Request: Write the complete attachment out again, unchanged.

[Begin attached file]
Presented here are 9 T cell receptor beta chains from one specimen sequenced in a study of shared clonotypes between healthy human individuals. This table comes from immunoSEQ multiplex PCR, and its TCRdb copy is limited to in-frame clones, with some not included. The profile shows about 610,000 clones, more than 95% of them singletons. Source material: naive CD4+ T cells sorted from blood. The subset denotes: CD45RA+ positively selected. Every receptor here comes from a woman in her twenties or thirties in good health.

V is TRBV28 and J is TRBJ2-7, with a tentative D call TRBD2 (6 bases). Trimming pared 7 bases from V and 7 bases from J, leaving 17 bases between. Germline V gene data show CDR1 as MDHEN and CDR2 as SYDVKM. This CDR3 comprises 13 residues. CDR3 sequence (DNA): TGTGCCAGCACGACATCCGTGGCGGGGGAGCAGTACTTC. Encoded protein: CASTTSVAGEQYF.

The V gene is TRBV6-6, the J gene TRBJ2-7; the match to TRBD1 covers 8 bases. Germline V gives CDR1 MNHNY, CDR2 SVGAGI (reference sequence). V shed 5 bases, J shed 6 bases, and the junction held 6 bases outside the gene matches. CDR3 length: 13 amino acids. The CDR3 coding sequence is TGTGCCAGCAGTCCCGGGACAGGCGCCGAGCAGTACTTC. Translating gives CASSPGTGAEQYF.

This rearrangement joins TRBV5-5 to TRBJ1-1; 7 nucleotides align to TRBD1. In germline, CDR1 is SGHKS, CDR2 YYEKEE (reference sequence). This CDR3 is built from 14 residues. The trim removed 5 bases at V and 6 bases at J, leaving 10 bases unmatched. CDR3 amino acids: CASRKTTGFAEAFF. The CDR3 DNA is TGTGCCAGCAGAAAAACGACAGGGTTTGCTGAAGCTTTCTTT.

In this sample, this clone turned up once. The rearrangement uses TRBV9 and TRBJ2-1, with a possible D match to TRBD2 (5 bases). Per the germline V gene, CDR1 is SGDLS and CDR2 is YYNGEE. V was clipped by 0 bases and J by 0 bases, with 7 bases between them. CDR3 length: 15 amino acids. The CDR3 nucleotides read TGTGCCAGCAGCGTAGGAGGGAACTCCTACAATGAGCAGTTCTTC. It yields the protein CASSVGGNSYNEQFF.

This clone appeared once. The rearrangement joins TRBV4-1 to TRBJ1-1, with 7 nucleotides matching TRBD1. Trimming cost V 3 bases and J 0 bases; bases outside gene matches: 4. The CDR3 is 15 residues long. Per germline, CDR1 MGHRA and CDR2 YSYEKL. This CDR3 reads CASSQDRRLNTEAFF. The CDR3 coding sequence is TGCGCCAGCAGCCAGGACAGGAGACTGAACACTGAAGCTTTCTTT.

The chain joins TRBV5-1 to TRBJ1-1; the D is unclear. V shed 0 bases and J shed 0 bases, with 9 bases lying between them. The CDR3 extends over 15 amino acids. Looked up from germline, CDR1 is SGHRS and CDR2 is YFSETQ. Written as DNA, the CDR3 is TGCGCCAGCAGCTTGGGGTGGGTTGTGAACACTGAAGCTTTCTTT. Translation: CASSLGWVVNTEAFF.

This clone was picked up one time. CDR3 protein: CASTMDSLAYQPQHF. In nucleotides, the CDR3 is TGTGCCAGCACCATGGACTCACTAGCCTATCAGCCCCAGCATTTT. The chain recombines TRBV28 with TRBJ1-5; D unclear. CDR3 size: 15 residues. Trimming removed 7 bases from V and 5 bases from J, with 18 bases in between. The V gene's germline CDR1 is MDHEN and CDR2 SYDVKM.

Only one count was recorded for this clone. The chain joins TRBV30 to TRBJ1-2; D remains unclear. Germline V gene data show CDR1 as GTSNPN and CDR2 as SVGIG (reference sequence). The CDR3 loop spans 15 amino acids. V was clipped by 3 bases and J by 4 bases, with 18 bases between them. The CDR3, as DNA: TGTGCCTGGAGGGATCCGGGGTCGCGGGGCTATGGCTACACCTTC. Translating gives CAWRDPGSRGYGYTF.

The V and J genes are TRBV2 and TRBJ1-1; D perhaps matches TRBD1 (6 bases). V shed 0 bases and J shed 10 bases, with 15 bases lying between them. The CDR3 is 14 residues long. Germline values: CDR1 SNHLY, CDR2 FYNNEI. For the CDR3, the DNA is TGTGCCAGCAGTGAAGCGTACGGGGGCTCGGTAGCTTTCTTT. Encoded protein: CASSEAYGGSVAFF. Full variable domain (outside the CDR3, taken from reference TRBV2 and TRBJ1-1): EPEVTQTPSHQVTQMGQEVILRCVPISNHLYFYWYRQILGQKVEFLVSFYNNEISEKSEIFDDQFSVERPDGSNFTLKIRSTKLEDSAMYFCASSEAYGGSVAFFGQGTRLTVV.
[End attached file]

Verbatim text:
Presented here are 9 T cell receptor beta chains from one specimen sequenced in a study of shared clonotypes between healthy human individuals. This table comes from immunoSEQ multiplex PCR, and its TCRdb copy is limited to in-frame clones, with some not included. The profile shows about 610,000 clones, more than 95% of them singletons. Source material: naive CD4+ T cells sorted from blood. The subset denotes: CD45RA+ positively selected. Every receptor here comes from a woman in her twenties or thirties in good health.

V is TRBV28 and J is TRBJ2-7, with a tentative D call TRBD2 (6 bases). Trimming pared 7 bases from V and 7 bases from J, leaving 17 bases between. Germline V gene data show CDR1 as MDHEN and CDR2 as SYDVKM. This CDR3 comprises 13 residues. CDR3 sequence (DNA): TGTGCCAGCACGACATCCGTGGCGGGGGAGCAGTACTTC. Encoded protein: CASTTSVAGEQYF.

The V gene is TRBV6-6, the J gene TRBJ2-7; the match to TRBD1 covers 8 bases. Germline V gives CDR1 MNHNY, CDR2 SVGAGI (reference sequence). V shed 5 bases, J shed 6 bases, and the junction held 6 bases outside the gene matches. CDR3 length: 13 amino acids. The CDR3 coding sequence is TGTGCCAGCAGTCCCGGGACAGGCGCCGAGCAGTACTTC. Translating gives CASSPGTGAEQYF.

This rearrangement joins TRBV5-5 to TRBJ1-1; 7 nucleotides align to TRBD1. In germline, CDR1 is SGHKS, CDR2 YYEKEE (reference sequence). This CDR3 is built from 14 residues. The trim removed 5 bases at V and 6 bases at J, leaving 10 bases unmatched. CDR3 amino acids: CASRKTTGFAEAFF. The CDR3 DNA is TGTGCCAGCAGAAAAACGACAGGGTTTGCTGAAGCTTTCTTT.

In this sample, this clone turned up once. The rearrangement uses TRBV9 and TRBJ2-1, with a possible D match to TRBD2 (5 bases). Per the germline V gene, CDR1 is SGDLS and CDR2 is YYNGEE. V was clipped by 0 bases and J by 0 bases, with 7 bases between them. CDR3 length: 15 amino acids. The CDR3 nucleotides read TGTGCCAGCAGCGTAGGAGGGAACTCCTACAATGAGCAGTTCTTC. It yields the protein CASSVGGNSYNEQFF.

This clone appeared once. The rearrangement joins TRBV4-1 to TRBJ1-1, with 7 nucleotides matching TRBD1. Trimming cost V 3 bases and J 0 bases; bases outside gene matches: 4. The CDR3 is 15 residues long. Per germline, CDR1 MGHRA and CDR2 YSYEKL. This CDR3 reads CASSQDRRLNTEAFF. The CDR3 coding sequence is TGCGCCAGCAGCCAGGACAGGAGACTGAACACTGAAGCTTTCTTT.

The chain joins TRBV5-1 to TRBJ1-1; the D is unclear. V shed 0 bases and J shed 0 bases, with 9 bases lying between them. The CDR3 extends over 15 amino acids. Looked up from germline, CDR1 is SGHRS and CDR2 is YFSETQ. Written as DNA, the CDR3 is TGCGCCAGCAGCTTGGGGTGGGTTGTGAACACTGAAGCTTTCTTT. Translation: CASSLGWVVNTEAFF.

This clone was picked up one time. CDR3 protein: CASTMDSLAYQPQHF. In nucleotides, the CDR3 is TGTGCCAGCACCATGGACTCACTAGCCTATCAGCCCCAGCATTTT. The chain recombines TRBV28 with TRBJ1-5; D unclear. CDR3 size: 15 residues. Trimming removed 7 bases from V and 5 bases from J, with 18 bases in between. The V gene's germline CDR1 is MDHEN and CDR2 SYDVKM.

Only one count was recorded for this clone. The chain joins TRBV30 to TRBJ1-2; D remains unclear. Germline V gene data show CDR1 as GTSNPN and CDR2 as SVGIG (reference sequence). The CDR3 loop spans 15 amino acids. V was clipped by 3 bases and J by 4 bases, with 18 bases between them. The CDR3, as DNA: TGTGCCTGGAGGGATCCGGGGTCGCGGGGCTATGGCTACACCTTC. Translating gives CAWRDPGSRGYGYTF.

The V and J genes are TRBV2 and TRBJ1-1; D perhaps matches TRBD1 (6 bases). V shed 0 bases and J shed 10 bases, with 15 bases lying between them. The CDR3 is 14 residues long. Germline values: CDR1 SNHLY, CDR2 FYNNEI. For the CDR3, the DNA is TGTGCCAGCAGTGAAGCGTACGGGGGCTCGGTAGCTTTCTTT. Encoded protein: CASSEAYGGSVAFF. Full variable domain (outside the CDR3, taken from reference TRBV2 and TRBJ1-1): EPEVTQTPSHQVTQMGQEVILRCVPISNHLYFYWYRQILGQKVEFLVSFYNNEISEKSEIFDDQFSVERPDGSNFTLKIRSTKLEDSAMYFCASSEAYGGSVAFFGQGTRLTVV.